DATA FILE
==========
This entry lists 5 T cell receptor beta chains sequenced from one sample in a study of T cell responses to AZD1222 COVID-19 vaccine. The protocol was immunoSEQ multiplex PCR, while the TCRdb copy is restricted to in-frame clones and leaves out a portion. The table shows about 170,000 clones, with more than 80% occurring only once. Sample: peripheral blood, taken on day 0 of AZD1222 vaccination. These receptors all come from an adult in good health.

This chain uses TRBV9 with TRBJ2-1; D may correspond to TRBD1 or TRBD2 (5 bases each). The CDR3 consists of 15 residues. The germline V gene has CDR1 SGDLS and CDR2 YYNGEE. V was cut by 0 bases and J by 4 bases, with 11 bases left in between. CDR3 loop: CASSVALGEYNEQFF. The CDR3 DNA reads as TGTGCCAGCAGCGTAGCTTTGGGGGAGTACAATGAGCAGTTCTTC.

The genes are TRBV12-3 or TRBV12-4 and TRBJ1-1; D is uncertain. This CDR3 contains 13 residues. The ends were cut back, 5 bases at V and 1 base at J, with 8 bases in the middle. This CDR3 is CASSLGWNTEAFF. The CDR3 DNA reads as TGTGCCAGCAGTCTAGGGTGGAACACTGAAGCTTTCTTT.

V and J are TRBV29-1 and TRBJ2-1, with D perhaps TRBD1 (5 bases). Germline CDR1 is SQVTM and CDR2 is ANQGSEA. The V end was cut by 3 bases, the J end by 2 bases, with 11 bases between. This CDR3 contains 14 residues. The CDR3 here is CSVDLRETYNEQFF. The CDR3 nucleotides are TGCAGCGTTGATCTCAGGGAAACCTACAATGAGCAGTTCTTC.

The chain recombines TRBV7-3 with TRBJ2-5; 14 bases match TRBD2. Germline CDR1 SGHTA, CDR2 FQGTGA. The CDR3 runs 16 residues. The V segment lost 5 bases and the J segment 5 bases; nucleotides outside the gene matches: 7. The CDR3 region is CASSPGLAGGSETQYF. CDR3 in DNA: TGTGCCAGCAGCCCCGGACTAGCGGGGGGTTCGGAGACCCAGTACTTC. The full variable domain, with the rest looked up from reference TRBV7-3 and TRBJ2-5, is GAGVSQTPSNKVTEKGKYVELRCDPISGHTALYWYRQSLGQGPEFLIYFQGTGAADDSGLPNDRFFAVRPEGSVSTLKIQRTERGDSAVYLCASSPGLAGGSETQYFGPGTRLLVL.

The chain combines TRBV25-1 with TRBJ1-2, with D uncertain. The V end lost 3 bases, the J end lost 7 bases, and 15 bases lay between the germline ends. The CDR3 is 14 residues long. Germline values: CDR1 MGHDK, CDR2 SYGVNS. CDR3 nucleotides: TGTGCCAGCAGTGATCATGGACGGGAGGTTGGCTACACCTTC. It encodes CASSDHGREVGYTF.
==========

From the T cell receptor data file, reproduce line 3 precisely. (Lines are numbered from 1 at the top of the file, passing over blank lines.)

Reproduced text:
The genes are TRBV12-3 or TRBV12-4 and TRBJ1-1; D is uncertain. This CDR3 contains 13 residues. The ends were cut back, 5 bases at V and 1 base at J, with 8 bases in the middle. This CDR3 is CASSLGWNTEAFF. The CDR3 DNA reads as TGTGCCAGCAGTCTAGGGTGGAACACTGAAGCTTTCTTT.